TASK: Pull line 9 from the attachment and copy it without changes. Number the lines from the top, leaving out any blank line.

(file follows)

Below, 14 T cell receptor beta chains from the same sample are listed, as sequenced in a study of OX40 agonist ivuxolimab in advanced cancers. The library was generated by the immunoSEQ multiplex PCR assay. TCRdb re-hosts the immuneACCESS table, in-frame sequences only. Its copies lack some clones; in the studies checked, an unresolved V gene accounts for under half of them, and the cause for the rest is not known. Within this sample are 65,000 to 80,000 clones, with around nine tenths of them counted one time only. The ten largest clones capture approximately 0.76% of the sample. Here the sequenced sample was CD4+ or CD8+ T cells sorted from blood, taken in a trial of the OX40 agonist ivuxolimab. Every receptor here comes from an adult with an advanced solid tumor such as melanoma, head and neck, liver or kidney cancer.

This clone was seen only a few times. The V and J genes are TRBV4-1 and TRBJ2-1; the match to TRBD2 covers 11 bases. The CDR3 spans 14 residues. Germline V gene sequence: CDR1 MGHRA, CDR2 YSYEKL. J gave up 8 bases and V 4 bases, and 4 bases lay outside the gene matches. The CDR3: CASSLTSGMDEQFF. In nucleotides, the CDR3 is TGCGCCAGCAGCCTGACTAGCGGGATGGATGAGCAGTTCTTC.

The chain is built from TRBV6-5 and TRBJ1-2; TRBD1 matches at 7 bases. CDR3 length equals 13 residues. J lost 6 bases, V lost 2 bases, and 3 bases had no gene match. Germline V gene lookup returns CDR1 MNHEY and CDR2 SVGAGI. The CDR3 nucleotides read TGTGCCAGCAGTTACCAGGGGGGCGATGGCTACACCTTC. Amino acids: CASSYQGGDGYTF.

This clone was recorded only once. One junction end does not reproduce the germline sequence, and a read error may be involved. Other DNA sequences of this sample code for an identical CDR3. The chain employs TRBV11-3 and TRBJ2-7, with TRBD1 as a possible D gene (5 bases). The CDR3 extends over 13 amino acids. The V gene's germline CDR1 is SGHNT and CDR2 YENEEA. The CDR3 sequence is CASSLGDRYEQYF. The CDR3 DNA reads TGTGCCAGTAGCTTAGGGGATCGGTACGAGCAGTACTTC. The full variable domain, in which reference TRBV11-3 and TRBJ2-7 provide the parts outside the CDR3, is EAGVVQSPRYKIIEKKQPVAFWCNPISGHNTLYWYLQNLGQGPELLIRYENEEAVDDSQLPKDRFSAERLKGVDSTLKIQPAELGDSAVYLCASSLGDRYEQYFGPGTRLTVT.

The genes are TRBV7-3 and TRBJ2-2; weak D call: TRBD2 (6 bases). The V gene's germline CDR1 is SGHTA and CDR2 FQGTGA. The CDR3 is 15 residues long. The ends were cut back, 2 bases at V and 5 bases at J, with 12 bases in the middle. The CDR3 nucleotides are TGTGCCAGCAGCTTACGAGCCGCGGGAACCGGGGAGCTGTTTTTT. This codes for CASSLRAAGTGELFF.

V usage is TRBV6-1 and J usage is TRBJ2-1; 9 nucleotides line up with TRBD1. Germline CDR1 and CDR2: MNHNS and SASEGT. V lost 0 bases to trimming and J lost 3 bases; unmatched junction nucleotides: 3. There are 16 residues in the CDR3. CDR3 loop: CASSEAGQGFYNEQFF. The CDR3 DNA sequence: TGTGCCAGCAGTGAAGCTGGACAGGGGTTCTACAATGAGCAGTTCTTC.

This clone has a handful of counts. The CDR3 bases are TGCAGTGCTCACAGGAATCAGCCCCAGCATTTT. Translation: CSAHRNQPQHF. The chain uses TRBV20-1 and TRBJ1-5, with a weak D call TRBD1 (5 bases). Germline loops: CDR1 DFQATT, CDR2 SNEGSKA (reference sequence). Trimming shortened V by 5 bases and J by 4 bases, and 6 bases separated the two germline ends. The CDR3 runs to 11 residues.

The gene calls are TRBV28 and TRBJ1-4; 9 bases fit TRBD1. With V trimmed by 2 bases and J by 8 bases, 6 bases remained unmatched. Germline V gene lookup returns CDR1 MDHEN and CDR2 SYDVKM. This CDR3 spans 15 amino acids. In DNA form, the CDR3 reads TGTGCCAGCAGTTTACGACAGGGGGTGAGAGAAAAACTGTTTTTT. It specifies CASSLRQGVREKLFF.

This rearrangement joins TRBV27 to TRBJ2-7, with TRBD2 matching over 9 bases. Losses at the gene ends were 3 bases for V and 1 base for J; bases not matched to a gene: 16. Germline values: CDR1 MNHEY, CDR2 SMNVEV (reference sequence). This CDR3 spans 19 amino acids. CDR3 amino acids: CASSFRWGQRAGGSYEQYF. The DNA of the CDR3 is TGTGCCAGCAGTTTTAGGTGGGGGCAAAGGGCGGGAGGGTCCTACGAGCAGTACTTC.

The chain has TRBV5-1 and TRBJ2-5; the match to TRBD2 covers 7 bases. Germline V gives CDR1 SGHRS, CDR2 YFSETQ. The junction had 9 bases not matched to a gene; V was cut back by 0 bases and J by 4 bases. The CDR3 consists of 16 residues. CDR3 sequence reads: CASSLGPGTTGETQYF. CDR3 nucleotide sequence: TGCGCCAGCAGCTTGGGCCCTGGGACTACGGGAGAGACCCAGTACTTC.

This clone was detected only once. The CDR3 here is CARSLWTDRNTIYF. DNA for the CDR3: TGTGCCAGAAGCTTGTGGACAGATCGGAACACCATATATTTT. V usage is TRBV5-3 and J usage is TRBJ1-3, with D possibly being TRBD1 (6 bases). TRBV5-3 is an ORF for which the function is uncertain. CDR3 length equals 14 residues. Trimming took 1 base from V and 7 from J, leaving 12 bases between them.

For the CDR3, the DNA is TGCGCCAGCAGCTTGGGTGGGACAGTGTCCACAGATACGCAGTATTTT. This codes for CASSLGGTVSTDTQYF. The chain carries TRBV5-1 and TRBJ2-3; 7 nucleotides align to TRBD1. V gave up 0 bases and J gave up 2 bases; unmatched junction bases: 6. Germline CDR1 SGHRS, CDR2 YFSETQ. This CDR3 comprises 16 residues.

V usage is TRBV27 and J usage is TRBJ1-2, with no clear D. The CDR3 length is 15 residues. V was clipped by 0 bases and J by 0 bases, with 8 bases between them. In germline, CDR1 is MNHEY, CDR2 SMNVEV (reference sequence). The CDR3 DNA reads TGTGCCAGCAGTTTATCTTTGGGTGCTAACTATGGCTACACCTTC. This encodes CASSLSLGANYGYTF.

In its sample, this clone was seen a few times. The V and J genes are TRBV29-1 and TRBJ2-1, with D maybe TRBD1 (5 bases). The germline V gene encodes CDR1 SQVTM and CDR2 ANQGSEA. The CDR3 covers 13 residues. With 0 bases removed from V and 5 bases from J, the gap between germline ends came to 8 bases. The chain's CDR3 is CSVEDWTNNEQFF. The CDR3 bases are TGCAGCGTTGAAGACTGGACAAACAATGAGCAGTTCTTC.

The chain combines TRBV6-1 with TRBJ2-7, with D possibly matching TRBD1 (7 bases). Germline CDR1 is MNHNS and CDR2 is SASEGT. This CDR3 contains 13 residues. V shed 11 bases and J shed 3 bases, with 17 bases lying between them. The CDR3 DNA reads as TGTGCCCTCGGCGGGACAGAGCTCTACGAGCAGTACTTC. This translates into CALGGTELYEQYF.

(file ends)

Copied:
This rearrangement joins TRBV27 to TRBJ2-7, with TRBD2 matching over 9 bases. Losses at the gene ends were 3 bases for V and 1 base for J; bases not matched to a gene: 16. Germline values: CDR1 MNHEY, CDR2 SMNVEV (reference sequence). This CDR3 spans 19 amino acids. CDR3 amino acids: CASSFRWGQRAGGSYEQYF. The DNA of the CDR3 is TGTGCCAGCAGTTTTAGGTGGGGGCAAAGGGCGGGAGGGTCCTACGAGCAGTACTTC.